Lactalis baby milk in worldwide recall after salmonella contamination
12 Dec 2017 --- French dairy group Lactalis has recalled its formula milk and baby food following the discovery of salmonella cases in babies and after 26 children under the age of six fell in France earlier this month. The affected Lactalis products have been recalled in France and for export to markets including Europe, Africa, South America and China. The recall covers hundreds of baby milk powder products marketed globally under the Milumel, Picot and Celia brands.
According to the Financial Times, the contamination of Lactalis products with salmonella is "worse than initially thought." Last week five new salmonella cases were reported, including one baby that had been fed a Lactalis product, not on the first recall list. The infants have now recovered.
The French economics ministry has published a list of 620 batches of Lactalis products that have been recalled and banned for both consumption and export.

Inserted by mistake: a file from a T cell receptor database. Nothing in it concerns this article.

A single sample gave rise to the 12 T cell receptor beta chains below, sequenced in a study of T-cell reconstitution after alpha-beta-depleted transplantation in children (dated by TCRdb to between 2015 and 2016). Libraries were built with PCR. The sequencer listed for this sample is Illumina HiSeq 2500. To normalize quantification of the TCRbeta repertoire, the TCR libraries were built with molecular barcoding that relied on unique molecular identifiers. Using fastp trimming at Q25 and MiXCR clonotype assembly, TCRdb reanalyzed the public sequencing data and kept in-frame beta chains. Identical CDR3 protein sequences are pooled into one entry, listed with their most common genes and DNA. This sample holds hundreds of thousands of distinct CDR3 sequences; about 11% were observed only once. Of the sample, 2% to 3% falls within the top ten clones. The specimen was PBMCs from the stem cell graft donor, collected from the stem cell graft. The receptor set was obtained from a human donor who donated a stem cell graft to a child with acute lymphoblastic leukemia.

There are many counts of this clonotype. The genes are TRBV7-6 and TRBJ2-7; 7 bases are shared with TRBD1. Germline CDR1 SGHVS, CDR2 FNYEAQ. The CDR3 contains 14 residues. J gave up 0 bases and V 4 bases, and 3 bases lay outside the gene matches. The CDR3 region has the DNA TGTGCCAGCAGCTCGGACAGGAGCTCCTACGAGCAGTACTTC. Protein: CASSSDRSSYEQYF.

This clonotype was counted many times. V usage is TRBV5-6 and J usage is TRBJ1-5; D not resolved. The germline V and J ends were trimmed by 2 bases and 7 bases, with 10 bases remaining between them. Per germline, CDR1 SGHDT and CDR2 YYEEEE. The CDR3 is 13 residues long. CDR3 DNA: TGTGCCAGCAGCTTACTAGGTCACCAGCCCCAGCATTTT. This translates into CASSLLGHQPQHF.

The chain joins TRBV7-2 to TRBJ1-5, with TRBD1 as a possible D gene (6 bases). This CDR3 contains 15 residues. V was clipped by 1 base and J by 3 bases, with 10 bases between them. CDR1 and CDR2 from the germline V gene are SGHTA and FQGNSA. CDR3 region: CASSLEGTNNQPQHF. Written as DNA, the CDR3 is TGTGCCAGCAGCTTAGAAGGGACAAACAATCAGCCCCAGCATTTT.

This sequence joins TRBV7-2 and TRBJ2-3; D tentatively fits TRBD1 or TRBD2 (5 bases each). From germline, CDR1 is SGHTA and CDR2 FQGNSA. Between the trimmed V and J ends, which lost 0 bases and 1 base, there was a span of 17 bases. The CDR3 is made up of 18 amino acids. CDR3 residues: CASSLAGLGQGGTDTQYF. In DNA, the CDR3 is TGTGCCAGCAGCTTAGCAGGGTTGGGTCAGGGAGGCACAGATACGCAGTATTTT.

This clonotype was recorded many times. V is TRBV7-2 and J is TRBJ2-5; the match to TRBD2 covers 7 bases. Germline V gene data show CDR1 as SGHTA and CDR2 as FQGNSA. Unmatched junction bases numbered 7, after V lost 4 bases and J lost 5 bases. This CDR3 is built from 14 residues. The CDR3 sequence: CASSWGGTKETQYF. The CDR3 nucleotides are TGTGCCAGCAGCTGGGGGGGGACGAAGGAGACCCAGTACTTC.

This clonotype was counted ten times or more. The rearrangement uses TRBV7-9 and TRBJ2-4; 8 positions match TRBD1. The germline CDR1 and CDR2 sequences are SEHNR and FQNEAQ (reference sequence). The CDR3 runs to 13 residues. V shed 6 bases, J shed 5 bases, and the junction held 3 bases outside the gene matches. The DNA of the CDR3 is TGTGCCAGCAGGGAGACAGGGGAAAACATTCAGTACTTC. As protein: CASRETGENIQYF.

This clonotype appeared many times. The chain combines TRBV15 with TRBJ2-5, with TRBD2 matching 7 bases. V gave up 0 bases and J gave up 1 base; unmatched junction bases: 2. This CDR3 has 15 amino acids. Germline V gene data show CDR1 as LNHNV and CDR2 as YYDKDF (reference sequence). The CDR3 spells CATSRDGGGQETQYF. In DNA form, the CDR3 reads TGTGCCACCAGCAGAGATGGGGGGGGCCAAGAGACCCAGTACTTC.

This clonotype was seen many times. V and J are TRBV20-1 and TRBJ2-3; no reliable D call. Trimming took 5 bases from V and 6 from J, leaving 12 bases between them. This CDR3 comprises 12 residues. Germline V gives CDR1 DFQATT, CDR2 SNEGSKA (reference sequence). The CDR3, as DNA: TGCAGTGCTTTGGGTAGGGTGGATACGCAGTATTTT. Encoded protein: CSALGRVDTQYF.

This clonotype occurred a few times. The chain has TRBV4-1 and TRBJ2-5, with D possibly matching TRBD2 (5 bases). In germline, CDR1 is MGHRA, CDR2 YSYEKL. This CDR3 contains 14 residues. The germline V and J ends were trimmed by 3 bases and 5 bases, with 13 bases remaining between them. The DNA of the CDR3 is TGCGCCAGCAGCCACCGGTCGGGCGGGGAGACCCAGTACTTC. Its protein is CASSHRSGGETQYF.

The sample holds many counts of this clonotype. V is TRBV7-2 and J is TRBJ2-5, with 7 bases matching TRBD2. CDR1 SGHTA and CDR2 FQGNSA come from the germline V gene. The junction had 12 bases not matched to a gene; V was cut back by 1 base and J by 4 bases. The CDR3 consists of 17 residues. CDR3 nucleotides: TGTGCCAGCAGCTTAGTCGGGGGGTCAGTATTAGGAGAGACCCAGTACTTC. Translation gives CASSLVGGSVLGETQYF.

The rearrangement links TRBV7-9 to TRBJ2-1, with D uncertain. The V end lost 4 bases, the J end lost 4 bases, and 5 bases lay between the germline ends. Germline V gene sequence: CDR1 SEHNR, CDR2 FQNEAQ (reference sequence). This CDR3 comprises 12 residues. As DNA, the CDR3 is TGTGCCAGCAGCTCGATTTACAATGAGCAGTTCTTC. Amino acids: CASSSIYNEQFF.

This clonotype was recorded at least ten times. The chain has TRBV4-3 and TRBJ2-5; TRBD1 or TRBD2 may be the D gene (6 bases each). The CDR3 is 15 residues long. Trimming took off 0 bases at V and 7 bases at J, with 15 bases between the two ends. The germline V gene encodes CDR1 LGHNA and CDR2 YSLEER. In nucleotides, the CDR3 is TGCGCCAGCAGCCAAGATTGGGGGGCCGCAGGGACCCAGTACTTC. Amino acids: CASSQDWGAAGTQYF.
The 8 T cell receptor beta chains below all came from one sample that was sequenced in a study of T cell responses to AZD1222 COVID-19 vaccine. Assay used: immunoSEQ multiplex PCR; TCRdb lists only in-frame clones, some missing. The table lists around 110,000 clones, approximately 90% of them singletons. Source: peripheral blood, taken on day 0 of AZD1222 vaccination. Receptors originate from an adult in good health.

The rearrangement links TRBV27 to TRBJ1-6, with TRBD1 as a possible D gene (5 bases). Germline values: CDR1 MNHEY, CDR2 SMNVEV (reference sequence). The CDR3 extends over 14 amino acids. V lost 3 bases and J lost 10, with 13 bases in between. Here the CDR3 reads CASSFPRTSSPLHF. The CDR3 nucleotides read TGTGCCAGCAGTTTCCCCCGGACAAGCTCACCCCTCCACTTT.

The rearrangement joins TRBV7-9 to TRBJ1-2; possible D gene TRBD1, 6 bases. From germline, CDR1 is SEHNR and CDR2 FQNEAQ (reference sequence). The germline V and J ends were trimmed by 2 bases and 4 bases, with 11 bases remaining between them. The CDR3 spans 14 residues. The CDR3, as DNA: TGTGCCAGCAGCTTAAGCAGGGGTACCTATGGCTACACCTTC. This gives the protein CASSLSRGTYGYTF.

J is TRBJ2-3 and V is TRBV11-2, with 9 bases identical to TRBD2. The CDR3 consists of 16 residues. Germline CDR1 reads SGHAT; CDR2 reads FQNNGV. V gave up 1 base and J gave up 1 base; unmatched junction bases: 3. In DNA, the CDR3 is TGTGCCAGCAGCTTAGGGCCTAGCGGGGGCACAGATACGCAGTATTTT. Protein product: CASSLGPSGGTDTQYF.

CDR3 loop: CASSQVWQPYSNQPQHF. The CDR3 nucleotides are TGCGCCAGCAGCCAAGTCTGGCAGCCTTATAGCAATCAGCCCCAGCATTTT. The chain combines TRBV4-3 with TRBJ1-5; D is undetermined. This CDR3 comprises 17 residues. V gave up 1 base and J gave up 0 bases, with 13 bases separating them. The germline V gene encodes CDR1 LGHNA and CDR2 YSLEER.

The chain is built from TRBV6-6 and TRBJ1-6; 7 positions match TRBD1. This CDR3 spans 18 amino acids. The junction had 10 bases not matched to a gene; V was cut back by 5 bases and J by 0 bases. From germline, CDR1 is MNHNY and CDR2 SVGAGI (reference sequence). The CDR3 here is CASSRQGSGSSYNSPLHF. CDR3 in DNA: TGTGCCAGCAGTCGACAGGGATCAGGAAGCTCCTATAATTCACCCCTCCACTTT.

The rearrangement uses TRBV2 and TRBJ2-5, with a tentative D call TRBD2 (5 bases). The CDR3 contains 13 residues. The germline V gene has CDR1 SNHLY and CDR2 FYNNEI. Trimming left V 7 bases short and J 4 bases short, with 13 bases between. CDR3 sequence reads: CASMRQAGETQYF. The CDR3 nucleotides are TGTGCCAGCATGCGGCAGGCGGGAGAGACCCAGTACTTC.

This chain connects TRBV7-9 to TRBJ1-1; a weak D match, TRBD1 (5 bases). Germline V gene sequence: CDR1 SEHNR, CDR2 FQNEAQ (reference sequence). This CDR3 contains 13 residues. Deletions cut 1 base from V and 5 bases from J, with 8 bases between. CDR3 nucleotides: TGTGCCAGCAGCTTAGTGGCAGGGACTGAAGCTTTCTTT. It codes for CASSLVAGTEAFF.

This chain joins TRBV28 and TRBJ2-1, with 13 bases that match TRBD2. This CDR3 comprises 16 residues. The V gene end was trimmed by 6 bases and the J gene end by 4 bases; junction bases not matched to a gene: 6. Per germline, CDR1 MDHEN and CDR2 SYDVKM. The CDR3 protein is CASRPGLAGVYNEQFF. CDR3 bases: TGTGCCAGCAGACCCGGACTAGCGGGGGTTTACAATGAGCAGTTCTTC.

Company spokesman Michel Nalet told AFP “nearly 7,000 tons” of production may have been contaminated, but the company is currently unable to say how much remains on the market, has been consumed or is in stock. FoodIngredientsFirst has reached out to Lactalis for further comment.
Lactalis believes the salmonella outbreak can be traced to a tower used to dry out the milk powder at its factory in the town of Craon in northwest France, according to AFP. All products made there since mid-February have been recalled and the company said precautionary measures have been taken to disinfect all of its machinery at the factory.
Lactalis, one of the world’s biggest dairy producers, recorded revenues of €17bn last year alone. Since the news broke, the company has apologized for the contamination. Lacatalis spokesman Michel Nalet told BFM Television that the products could be exchanged and that any salmonella bacteria would be killed by boiling the milk for two minutes.
Salmonella bacteria can cause food poisoning and symptoms include diarrhea, stomach cramps and vomiting. The illness is dangerous for the very young and elderly because of the risk of dehydration.
It is not the first time the baby milk formula industry has been rocked by a health scare – back in 2008 six children died and an estimated 300,000 fell ill after Chinese manufactures Sanlu added melamine to their infant milk powder products.
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